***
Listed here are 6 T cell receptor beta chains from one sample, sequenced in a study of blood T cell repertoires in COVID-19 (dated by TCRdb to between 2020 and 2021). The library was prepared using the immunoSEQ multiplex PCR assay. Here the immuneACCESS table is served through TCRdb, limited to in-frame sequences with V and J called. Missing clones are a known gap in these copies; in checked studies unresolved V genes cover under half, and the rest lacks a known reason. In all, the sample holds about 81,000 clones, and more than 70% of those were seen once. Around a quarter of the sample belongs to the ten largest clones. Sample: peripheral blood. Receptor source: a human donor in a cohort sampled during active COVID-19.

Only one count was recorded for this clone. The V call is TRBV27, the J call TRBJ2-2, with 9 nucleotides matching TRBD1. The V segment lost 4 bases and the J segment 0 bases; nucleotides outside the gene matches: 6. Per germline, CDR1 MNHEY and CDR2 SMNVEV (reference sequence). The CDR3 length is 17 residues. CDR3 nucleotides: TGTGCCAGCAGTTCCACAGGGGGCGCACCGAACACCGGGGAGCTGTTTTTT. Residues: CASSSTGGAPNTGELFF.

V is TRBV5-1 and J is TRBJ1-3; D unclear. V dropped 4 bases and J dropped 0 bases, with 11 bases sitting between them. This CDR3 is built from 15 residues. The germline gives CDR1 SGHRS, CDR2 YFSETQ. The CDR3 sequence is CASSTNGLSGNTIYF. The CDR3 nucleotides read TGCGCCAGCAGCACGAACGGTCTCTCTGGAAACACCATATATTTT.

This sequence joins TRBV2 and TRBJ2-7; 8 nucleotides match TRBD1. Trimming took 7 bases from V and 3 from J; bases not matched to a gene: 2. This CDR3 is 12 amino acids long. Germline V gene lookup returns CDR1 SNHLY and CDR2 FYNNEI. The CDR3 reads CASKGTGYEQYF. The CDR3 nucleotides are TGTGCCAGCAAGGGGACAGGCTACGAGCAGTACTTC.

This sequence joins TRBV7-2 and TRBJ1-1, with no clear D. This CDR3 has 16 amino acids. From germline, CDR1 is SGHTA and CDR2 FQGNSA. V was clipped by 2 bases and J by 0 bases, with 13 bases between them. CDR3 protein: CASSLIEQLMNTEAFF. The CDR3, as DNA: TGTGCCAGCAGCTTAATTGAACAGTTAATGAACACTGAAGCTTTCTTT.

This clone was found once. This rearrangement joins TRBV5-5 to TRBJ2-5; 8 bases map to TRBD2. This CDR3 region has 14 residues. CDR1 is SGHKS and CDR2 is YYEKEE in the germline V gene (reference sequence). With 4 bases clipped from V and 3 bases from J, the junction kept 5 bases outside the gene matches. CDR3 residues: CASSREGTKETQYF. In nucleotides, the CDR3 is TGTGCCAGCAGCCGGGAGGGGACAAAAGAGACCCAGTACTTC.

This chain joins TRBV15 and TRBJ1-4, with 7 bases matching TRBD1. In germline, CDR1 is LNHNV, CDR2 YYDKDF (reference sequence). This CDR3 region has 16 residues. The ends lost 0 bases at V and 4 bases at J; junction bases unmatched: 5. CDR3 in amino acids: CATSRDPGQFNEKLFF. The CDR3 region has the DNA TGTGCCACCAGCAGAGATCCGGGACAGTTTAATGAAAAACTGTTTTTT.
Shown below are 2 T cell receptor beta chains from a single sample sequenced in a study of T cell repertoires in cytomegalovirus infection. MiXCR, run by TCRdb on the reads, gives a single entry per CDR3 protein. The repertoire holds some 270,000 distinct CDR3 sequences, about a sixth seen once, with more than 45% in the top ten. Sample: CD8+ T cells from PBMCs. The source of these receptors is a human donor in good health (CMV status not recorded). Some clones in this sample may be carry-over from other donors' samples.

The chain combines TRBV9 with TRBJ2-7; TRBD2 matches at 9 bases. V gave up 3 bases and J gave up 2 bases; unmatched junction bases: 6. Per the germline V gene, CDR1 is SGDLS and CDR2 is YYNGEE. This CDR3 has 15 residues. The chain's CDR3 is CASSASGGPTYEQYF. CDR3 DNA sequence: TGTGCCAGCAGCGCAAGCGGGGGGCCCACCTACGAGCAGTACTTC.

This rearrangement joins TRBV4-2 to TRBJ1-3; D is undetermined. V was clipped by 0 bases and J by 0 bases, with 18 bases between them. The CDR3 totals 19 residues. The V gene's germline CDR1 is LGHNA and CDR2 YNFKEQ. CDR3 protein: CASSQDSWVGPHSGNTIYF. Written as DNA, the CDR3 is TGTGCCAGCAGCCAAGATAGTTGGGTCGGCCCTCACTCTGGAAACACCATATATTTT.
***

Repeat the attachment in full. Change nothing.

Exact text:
Listed here are 6 T cell receptor beta chains from one sample, sequenced in a study of blood T cell repertoires in COVID-19 (dated by TCRdb to between 2020 and 2021). The library was prepared using the immunoSEQ multiplex PCR assay. Here the immuneACCESS table is served through TCRdb, limited to in-frame sequences with V and J called. Missing clones are a known gap in these copies; in checked studies unresolved V genes cover under half, and the rest lacks a known reason. In all, the sample holds about 81,000 clones, and more than 70% of those were seen once. Around a quarter of the sample belongs to the ten largest clones. Sample: peripheral blood. Receptor source: a human donor in a cohort sampled during active COVID-19.

Only one count was recorded for this clone. The V call is TRBV27, the J call TRBJ2-2, with 9 nucleotides matching TRBD1. The V segment lost 4 bases and the J segment 0 bases; nucleotides outside the gene matches: 6. Per germline, CDR1 MNHEY and CDR2 SMNVEV (reference sequence). The CDR3 length is 17 residues. CDR3 nucleotides: TGTGCCAGCAGTTCCACAGGGGGCGCACCGAACACCGGGGAGCTGTTTTTT. Residues: CASSSTGGAPNTGELFF.

V is TRBV5-1 and J is TRBJ1-3; D unclear. V dropped 4 bases and J dropped 0 bases, with 11 bases sitting between them. This CDR3 is built from 15 residues. The germline gives CDR1 SGHRS, CDR2 YFSETQ. The CDR3 sequence is CASSTNGLSGNTIYF. The CDR3 nucleotides read TGCGCCAGCAGCACGAACGGTCTCTCTGGAAACACCATATATTTT.

This sequence joins TRBV2 and TRBJ2-7; 8 nucleotides match TRBD1. Trimming took 7 bases from V and 3 from J; bases not matched to a gene: 2. This CDR3 is 12 amino acids long. Germline V gene lookup returns CDR1 SNHLY and CDR2 FYNNEI. The CDR3 reads CASKGTGYEQYF. The CDR3 nucleotides are TGTGCCAGCAAGGGGACAGGCTACGAGCAGTACTTC.

This sequence joins TRBV7-2 and TRBJ1-1, with no clear D. This CDR3 has 16 amino acids. From germline, CDR1 is SGHTA and CDR2 FQGNSA. V was clipped by 2 bases and J by 0 bases, with 13 bases between them. CDR3 protein: CASSLIEQLMNTEAFF. The CDR3, as DNA: TGTGCCAGCAGCTTAATTGAACAGTTAATGAACACTGAAGCTTTCTTT.

This clone was found once. This rearrangement joins TRBV5-5 to TRBJ2-5; 8 bases map to TRBD2. This CDR3 region has 14 residues. CDR1 is SGHKS and CDR2 is YYEKEE in the germline V gene (reference sequence). With 4 bases clipped from V and 3 bases from J, the junction kept 5 bases outside the gene matches. CDR3 residues: CASSREGTKETQYF. In nucleotides, the CDR3 is TGTGCCAGCAGCCGGGAGGGGACAAAAGAGACCCAGTACTTC.

This chain joins TRBV15 and TRBJ1-4, with 7 bases matching TRBD1. In germline, CDR1 is LNHNV, CDR2 YYDKDF (reference sequence). This CDR3 region has 16 residues. The ends lost 0 bases at V and 4 bases at J; junction bases unmatched: 5. CDR3 in amino acids: CATSRDPGQFNEKLFF. The CDR3 region has the DNA TGTGCCACCAGCAGAGATCCGGGACAGTTTAATGAAAAACTGTTTTTT.
Shown below are 2 T cell receptor beta chains from a single sample sequenced in a study of T cell repertoires in cytomegalovirus infection. MiXCR, run by TCRdb on the reads, gives a single entry per CDR3 protein. The repertoire holds some 270,000 distinct CDR3 sequences, about a sixth seen once, with more than 45% in the top ten. Sample: CD8+ T cells from PBMCs. The source of these receptors is a human donor in good health (CMV status not recorded). Some clones in this sample may be carry-over from other donors' samples.

The chain combines TRBV9 with TRBJ2-7; TRBD2 matches at 9 bases. V gave up 3 bases and J gave up 2 bases; unmatched junction bases: 6. Per the germline V gene, CDR1 is SGDLS and CDR2 is YYNGEE. This CDR3 has 15 residues. The chain's CDR3 is CASSASGGPTYEQYF. CDR3 DNA sequence: TGTGCCAGCAGCGCAAGCGGGGGGCCCACCTACGAGCAGTACTTC.

This rearrangement joins TRBV4-2 to TRBJ1-3; D is undetermined. V was clipped by 0 bases and J by 0 bases, with 18 bases between them. The CDR3 totals 19 residues. The V gene's germline CDR1 is LGHNA and CDR2 YNFKEQ. CDR3 protein: CASSQDSWVGPHSGNTIYF. Written as DNA, the CDR3 is TGTGCCAGCAGCCAAGATAGTTGGGTCGGCCCTCACTCTGGAAACACCATATATTTT.